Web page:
Once proud PE school is crumbling

Overcrowding blamed for plummeting pass rate

| By
A pile of broken furniture
A heap of broken furniture at Mfesane High School. Photo: Joseph Chirume

Mfesane High School, once the pride of its community and a beacon for academic hope, is battling with overcrowding, a shortage of textbooks and crumbling infrastructure. The school also has to deal with leaking sewer pipes.

“Our toilets are horrible!” shouted a scholar to get this reporter’s attention.

The school in Motherwell, NU12, used to be one of the best schools for maths and science in Port Elizabeth’s townships.

Chris Maneli, the school principal, says the school is now badly overcrowded. “The school has 1,206 students. They are crammed in 23 classrooms. The classrooms are meant to accommodate 25 to 30 students.” The current ratio of students to classrooms is 52.

Recent matric results were poor. In 2014, 85% passed the exam. In 2015, only 47% passed.

Maneli blames overcrowding and the controversial policy of progressing slow learners to higher grades.

The Eastern Cape education department recently gave the school two mobile classrooms, each with the capacity for 50 students. The school had applied for ten.

“We appreciate this development, but we still need more,” said Maneli.

“The disturbing issue is that the classrooms are not being used yet. The department told us not to use them before they officially hand over the classes to us. We are still waiting for the handover ceremony to take place,” he said.

Photo of a broken toilet
One of the toilets at Mfesane High. Photo: Joseph Chirume

The surrounding community has very high unemployment and does not have the resources to contribute to the construction of more classrooms to supplement the existing buildings.

“Those who work are either domestic workers or farm labourers,” said Maneli. “Some people come from the former homelands of Ciskei and Transkei.”

“The school’s fortunes started to drop two years ago,” said a senior teacher who did not want to be named.

“It is baffling that Mfesane’s two decades of outstanding academic achievements are being erased overnight …The department is dragging its feet when it comes to solving the problems of overcrowding and infrastructure development. We desperately appeal to the department to open up their eyes and see the real picture before it’s too late.”

The teacher said the school has been engaging with the department over the issue since 2002. The department eventually addressed parents and staff after students and parents embarked on violent protests.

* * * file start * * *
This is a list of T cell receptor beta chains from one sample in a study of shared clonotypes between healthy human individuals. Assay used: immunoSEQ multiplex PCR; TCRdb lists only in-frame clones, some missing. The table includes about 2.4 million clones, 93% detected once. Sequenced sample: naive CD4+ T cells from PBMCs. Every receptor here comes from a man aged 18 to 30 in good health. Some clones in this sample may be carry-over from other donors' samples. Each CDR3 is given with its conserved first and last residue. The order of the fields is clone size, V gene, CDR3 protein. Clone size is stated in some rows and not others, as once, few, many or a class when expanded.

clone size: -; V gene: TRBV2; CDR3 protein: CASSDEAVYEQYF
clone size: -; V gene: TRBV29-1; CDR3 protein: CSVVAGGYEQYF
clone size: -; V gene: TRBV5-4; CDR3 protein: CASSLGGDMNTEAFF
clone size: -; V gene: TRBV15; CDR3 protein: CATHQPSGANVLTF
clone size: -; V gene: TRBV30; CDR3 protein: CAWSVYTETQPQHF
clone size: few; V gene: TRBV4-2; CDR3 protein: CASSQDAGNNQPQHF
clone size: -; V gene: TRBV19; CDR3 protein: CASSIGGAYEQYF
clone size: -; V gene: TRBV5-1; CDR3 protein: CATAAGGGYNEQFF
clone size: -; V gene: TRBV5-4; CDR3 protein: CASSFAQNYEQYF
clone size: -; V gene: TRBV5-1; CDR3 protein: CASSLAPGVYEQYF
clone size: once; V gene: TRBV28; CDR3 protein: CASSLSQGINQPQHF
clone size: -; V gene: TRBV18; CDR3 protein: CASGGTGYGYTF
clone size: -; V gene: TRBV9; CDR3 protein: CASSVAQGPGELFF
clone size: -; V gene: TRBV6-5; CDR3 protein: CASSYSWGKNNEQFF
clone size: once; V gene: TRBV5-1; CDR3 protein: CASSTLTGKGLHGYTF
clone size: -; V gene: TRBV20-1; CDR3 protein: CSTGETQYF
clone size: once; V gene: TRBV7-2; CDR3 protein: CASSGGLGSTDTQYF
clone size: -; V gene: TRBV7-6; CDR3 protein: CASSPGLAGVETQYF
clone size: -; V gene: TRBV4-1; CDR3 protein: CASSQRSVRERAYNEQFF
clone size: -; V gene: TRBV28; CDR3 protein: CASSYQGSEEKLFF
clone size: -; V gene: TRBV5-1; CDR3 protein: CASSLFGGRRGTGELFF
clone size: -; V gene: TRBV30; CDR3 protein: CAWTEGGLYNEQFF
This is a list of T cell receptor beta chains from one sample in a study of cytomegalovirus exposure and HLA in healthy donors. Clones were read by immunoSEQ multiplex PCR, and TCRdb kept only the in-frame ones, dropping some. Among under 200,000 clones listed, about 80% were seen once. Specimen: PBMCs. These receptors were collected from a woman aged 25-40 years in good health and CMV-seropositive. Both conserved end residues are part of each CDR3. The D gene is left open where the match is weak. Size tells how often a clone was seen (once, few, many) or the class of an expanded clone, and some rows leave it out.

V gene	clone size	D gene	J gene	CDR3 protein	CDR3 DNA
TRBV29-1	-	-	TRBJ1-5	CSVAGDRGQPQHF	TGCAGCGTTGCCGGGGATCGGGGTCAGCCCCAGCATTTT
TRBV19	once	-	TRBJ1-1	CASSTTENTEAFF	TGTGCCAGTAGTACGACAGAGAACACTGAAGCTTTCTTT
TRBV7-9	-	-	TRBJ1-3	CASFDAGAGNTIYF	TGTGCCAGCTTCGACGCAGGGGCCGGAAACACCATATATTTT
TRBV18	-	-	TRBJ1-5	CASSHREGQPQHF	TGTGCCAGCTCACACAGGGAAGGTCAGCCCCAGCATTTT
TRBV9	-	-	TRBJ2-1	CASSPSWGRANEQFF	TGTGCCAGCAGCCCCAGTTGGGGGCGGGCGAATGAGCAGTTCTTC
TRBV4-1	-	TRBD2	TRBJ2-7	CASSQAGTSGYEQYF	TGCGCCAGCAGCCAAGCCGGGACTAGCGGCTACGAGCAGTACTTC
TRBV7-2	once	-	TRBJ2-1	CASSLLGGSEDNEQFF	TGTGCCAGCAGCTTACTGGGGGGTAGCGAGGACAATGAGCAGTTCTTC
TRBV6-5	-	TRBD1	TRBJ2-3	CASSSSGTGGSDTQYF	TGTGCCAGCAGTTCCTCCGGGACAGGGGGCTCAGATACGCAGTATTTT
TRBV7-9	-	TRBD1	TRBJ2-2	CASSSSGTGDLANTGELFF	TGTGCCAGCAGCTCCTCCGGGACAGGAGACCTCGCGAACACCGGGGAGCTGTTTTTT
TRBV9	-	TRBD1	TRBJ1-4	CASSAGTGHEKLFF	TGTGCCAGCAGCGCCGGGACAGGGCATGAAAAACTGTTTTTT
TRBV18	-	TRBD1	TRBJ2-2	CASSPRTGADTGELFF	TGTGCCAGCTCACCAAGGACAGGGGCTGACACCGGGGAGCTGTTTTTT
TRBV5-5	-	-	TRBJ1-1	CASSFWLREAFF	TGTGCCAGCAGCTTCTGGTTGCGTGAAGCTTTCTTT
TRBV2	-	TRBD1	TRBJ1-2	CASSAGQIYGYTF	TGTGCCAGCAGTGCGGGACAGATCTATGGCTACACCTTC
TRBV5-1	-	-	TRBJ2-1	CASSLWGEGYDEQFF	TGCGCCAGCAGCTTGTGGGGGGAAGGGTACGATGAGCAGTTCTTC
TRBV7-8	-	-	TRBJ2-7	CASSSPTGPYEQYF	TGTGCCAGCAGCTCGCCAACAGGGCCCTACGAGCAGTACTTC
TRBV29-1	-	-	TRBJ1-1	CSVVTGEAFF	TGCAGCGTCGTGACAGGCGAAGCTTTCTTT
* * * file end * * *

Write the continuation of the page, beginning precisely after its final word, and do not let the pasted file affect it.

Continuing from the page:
Kondile Phateka, chair of the school governing board, appealed to the education department to rescue the school. “We have an acute shortage of chairs and our infrastructure is old … The walls are crumbling and our water and sewer pipes are leaking. We also appeal to the community to give a helping hand. At the same time, the community should not vandalize the little that is left of the school.”

Photo of school kids
Better than nothing? In April, the Tutu Desk Foundation donated these lap desks to Mfesane High School because of the ongoing severe shortage of proper school desks. Photo: Joseph Chirume

Built in 1997, Mfesane was one of the first schools to offer grade 11 and 12 classes in Motherwell. The school’s display cabinet is decorated with various accolades. It was the regional winner of the South African Institution of Civil Engineering’s water competition in 2013.

The school became the first township school to claim the Algoa PE region first prize, over well-established schools like Daniel Pienaar, Alexander Road High School, Victoria Park High and Muir College. It came third nationally.

In 2015 it won the PE District FET Awards for Improvement in Learner Performance for grade 12 mathematics and physical science.

The Eastern Cape Education Department’s director for infrastructure disputed “any hitches in the finalisation in the delivery of the mobile structure”. According to the spokesperson, Loyiso Pulumani, “Notwithstanding his doubts, he committed to sending a works inspector to the school this morning [Wednesday]”.

TOPICS:  Education

Next:  Mother says she has no choice but to give up her daughter

Previous:  Zimbabweans make thriving farm on abandoned land

Write a letter in response to this article


Dear Editor

The article states that Mfesane High was one of the first schools to offer grade 11 and 12 classes in Motherwell.

In fact these schools offered grade 11 and 12 before Mfesane: Masiphathisane, Doglous Mbopa, Motherwell High School, Ncedo Secondary, James Jolobe and Ndyebo Secondary.

© 2016 GroundUp. Creative Commons License
This article is licensed under a Creative Commons Attribution-NoDerivatives 4.0 International License.

You may republish this article, so long as you credit the authors and GroundUp, and do not change the text. Please include a link back to the original article.